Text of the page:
Sorry, Mr. Bannon, You’re Just Plain Wrong

Sorry, Mr. Bannon, You’re Just Plain Wrong

So are there too many Asians in Silicon Valley? According to Steve Bannon the answer is a definite yes. But the question in general begs two further questions: 1. How many Asians are there is Silicon Valley, and 2. Why would it even matter?

 

To begin with, we want to break it down into two important statistics. The first is how many Asians are working and living in Silicon Valley, and the second, to provide an extra layer of insight, is how many are in positions of leadership. This exploration in not to neglect the ongoing issues surrounding women and U.S. born minorities in tech, a dissertation of its own, but to simply deal with these dangerous statements by Donald Trump’s Chief Strategist, who claims that the majority of Silicon Valley CEOs are Asian and implying that that is a tragedy of sorts.

Focusing on Silicon Valley itself as a sample of tech industry, likely the same logic that Bannon employed, it is a basic fact that Asians represent a large portion of the living and working population, surpassing all groups, including narrowly edging out whites in Santa Clara County in 2015, 35.6% to 32.8%. This is actually an astounding number in light of their nationwide presence being at 4.7%.

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So how does this factor into the local hi-tech workforce? 2015 statistics released by some of the biggest names in tech also point to healthy Asian representation among their ranks. Facebook reported that 34% of their workforce is Asian, followed by Twitter at 33%, and both Google and Intel at 31%. Microsoft comes in just slightly lower at 29% but these numbers do mean that the bulk of these residents, as cited above, are employed in the industry. Interestingly, Apple’s workforce is only 16% Asian and is, in fact, more diverse overall than the other companies mentioned here. However, in regards to Bannon’s statements, Vanity Fair cites a 2015 study that Asians account for only 19% of managers and only 14% of executives in Silicon Valley.

These numbers do demonstrate that Asian immigrants and/or their children are experiencing success in Silicon Valley that is exceptional when compared to their overall representation in the U.S. But it also points out that once in the industry, climbing the ladder appears to present some difficulty. And certainly they do not comprise the “two-thirds to three-quarters of CEOs” as claimed by Bannon. In fact, the executive statistics support the idea that there is still a bias for them to overcome.

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But, still, noting the strong presence in this region and industry we can still address Bannon’s factually flawed theory with “so what?”. In fact, it’s not as if Asians are experiencing success in Silicon Valley, as if it was something being handed out by benevolent white America. Rather, one can make a much stronger argument that the success Silicon Valley is experiencing is actually because of diversity and immigrants.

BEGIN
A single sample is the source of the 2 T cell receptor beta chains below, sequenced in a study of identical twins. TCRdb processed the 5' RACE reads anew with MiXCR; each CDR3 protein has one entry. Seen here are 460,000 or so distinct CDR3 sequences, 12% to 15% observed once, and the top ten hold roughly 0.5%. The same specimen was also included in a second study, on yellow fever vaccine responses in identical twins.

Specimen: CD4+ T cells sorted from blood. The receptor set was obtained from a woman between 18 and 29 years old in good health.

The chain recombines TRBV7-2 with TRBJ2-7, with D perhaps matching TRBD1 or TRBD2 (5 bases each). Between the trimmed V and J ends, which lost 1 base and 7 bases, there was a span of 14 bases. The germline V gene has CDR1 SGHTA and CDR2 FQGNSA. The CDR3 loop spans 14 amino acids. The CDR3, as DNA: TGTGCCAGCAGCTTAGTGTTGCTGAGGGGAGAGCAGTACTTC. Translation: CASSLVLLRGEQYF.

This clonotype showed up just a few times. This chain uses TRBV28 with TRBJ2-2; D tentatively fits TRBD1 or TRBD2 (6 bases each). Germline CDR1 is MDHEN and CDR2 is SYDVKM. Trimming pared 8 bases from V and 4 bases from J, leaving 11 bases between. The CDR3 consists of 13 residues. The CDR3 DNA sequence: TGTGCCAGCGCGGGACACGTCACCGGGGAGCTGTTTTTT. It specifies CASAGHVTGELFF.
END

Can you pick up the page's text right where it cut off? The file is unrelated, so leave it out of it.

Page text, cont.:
Diversity is not only arguably good for society; it seems to be very certainly good for Silicon Valley. And diversity in leadership creates opportunities for more voices to be heard, as opposed to an echo chamber that is out of step with the local or global economy. Harvard Business Review found that companies where there was diversity were nearly 3.5 times as likely to have full employee contribution and twice as likely to “unleash value-driving insights”.

Quantifying what many know simply from personal experience, Harvard’s in-depth study reported that companies with what they call 2-D diversity are “45% likelier to report that their firm’s market share grew over the previous year and 70% likelier to report that the firm captured a new market”.

A 2015 study by two professors with Northwestern University went further in depth on the issue of diverse versus homogeneous and found that specifically in companies and institutions looking to achieve innovation. The sort of [racist] homogeneity that Bannon and his ilk desire may arguably benefit in a non-innovative team situation where the goal is to simply continue on a path with as little friction as possible in pre-established institutions and teams. However, citing previous studies on the matter they say it succinctly: “Homogeneous societies with a strong culture often find it more difficult to break out of inefficient equilibria than more diverse, open-minded societies. Likewise, organizations that foster an open, adaptive atmosphere are less likely to become mired in ineffective practices.”

Silicon Valley doesn’t need less diversity to succeed, it needs more. And specifically, Mr. Bannon & Co, it needs to include them at the top as well as the bottom of the corporate ladder. If we want to make America great again we have to remember and build on what made it great to begin with, the fact that it was a place where brave immigrants from all over the world felt they could pioneer a new future.

It’s time to take this reality into the 21st century and bring in the full chorus of voices to tap the real potential of America. May Silicon Valley really be led by “two-thirds to three-fourths” of diverse CEOs bringing their unique experiences as immigrants or as underrepresented native minorities (African-American, Women, Hispanic Americans, LGBTQ…the list goes on and on because that is America, thank goodness). Silicon Valley is a kind of bubble that can reflect the best of America’s diversity and innovation and it should be embraced and encouraged, not turned into Bannon’s vision, which would have with all the vigour and innovation of the extremely homogeneous North Korean football team.

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